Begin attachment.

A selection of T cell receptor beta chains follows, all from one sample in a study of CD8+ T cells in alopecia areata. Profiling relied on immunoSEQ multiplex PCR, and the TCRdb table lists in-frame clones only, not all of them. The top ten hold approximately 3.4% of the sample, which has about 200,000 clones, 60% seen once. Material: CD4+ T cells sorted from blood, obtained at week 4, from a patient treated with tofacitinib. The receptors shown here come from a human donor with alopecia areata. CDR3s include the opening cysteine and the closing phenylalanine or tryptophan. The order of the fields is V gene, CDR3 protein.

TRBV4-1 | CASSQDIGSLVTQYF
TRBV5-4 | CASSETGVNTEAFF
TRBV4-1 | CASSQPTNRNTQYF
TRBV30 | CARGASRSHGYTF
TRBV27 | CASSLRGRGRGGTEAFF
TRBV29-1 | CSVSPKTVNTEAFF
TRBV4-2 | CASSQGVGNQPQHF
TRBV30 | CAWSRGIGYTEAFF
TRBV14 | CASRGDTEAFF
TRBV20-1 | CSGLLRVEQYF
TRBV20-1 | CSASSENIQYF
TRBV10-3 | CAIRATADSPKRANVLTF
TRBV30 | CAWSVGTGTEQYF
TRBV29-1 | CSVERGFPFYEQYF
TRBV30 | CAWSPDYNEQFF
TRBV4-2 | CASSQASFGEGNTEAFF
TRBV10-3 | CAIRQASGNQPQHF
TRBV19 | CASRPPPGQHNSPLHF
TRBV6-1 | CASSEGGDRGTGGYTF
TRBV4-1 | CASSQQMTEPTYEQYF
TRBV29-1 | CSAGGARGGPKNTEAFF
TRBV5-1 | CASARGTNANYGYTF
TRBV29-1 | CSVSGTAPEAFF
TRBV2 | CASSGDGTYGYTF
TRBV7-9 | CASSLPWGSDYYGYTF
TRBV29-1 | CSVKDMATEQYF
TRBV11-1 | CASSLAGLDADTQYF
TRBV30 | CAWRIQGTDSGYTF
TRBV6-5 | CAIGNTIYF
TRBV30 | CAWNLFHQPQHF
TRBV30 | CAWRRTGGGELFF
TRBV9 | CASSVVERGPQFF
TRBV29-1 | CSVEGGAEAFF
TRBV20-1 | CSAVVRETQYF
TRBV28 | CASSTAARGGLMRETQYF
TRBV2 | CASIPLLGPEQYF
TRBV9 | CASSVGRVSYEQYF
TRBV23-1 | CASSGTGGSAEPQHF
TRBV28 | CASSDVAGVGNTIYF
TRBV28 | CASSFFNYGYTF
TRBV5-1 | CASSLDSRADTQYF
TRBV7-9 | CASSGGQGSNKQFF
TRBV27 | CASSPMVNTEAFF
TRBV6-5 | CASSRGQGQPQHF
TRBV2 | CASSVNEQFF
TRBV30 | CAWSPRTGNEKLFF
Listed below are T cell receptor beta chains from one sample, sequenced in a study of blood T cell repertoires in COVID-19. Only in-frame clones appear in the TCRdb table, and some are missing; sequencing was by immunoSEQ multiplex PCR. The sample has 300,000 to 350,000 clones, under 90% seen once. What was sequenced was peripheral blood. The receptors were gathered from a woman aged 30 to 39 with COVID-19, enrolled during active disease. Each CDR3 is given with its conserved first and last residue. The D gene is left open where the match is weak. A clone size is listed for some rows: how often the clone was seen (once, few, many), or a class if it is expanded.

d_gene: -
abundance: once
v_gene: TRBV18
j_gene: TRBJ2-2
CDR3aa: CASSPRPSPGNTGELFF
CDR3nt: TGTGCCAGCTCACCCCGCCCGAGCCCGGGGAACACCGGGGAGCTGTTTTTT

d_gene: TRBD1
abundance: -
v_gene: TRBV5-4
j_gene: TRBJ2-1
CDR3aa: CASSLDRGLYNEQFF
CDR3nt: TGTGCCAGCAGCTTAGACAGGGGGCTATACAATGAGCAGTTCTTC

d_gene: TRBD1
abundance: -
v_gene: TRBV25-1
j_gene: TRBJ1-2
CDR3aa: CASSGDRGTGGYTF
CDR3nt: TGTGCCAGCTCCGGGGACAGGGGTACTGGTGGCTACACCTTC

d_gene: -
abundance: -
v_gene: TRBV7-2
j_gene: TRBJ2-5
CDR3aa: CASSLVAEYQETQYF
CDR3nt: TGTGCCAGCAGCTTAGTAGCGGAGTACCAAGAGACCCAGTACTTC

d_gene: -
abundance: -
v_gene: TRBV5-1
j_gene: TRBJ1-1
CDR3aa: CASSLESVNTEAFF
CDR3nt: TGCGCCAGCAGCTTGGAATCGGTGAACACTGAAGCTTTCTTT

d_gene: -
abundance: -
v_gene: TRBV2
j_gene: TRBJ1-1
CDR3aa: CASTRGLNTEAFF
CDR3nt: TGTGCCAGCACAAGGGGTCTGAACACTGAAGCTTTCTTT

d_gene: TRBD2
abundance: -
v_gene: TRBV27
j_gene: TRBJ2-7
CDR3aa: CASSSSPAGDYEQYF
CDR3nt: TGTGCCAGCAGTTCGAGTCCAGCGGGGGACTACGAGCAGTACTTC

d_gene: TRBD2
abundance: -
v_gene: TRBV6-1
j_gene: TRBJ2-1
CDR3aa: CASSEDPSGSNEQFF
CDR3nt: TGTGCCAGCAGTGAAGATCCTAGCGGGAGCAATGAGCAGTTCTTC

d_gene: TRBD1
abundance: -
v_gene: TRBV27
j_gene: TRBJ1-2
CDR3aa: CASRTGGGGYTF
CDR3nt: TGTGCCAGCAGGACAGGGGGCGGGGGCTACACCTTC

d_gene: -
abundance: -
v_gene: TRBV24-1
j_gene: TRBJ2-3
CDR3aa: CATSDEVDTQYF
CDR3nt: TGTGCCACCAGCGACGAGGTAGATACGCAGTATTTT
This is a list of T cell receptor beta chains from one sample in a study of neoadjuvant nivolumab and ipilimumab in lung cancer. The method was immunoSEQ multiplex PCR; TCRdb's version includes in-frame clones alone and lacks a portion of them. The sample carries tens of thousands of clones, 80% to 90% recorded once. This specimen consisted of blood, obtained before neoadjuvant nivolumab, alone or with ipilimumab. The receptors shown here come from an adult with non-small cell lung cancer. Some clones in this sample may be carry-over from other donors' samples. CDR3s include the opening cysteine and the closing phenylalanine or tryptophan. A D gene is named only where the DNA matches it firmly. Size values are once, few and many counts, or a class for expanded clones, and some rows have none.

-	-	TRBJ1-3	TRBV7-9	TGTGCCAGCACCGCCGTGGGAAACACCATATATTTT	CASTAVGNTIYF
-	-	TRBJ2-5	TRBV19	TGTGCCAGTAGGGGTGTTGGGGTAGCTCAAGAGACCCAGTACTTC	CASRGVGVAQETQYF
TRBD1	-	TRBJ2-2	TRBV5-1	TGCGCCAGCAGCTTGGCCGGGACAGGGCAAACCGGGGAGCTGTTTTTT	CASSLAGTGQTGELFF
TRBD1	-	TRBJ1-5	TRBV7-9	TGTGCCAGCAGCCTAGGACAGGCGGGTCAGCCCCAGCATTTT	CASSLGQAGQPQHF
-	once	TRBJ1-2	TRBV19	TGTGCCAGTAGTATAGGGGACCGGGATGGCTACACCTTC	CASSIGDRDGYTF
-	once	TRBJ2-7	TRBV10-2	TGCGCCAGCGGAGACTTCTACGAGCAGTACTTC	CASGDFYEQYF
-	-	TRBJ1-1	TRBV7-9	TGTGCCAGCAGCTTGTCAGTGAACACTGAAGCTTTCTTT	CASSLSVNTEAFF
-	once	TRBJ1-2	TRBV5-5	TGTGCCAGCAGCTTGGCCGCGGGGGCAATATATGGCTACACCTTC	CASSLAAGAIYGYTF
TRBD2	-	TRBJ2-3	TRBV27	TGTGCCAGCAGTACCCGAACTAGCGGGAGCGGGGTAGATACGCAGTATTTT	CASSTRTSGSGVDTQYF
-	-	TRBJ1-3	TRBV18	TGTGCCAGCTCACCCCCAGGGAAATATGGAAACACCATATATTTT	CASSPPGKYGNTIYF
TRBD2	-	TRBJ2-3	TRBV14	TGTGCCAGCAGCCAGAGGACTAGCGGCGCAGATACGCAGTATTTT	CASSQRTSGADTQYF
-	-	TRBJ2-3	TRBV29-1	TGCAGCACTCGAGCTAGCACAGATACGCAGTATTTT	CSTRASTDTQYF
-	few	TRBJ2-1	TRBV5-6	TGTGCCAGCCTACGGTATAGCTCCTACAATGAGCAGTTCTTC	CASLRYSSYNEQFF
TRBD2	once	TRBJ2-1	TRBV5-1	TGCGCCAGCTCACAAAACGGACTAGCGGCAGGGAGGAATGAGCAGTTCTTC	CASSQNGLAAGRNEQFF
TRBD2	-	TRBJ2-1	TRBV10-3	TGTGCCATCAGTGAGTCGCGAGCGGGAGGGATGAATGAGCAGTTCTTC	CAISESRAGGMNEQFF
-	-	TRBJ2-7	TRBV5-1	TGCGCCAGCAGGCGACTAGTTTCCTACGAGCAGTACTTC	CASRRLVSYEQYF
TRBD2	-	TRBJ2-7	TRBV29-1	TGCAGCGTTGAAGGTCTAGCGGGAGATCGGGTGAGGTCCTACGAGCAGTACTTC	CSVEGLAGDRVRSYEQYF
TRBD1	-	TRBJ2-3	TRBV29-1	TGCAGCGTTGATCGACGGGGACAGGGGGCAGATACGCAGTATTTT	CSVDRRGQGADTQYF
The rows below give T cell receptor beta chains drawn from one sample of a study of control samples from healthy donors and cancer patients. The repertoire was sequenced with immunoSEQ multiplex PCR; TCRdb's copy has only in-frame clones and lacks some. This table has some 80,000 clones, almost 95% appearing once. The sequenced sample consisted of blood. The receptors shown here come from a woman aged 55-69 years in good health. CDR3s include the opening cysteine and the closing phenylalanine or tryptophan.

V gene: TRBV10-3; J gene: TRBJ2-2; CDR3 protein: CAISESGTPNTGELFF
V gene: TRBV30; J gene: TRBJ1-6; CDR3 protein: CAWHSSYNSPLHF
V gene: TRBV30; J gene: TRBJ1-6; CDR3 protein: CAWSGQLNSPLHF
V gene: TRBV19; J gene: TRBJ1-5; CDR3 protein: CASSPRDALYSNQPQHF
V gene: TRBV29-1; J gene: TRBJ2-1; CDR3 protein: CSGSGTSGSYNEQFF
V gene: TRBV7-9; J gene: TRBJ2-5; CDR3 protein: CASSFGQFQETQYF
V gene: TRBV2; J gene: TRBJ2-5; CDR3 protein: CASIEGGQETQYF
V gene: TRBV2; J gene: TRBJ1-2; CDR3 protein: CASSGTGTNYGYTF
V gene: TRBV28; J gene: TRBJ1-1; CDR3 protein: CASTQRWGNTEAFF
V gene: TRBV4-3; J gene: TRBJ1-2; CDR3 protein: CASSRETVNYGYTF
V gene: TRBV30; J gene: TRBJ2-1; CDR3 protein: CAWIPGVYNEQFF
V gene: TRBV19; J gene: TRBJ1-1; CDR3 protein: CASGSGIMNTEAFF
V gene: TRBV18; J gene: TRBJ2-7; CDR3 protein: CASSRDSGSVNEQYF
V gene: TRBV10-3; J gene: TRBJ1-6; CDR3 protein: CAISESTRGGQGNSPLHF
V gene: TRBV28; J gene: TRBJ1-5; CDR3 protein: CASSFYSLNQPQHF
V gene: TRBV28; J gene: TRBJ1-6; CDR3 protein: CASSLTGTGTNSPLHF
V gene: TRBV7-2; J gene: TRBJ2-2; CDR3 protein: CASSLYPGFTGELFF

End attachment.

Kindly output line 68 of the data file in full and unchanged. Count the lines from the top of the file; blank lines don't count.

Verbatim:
abundance: -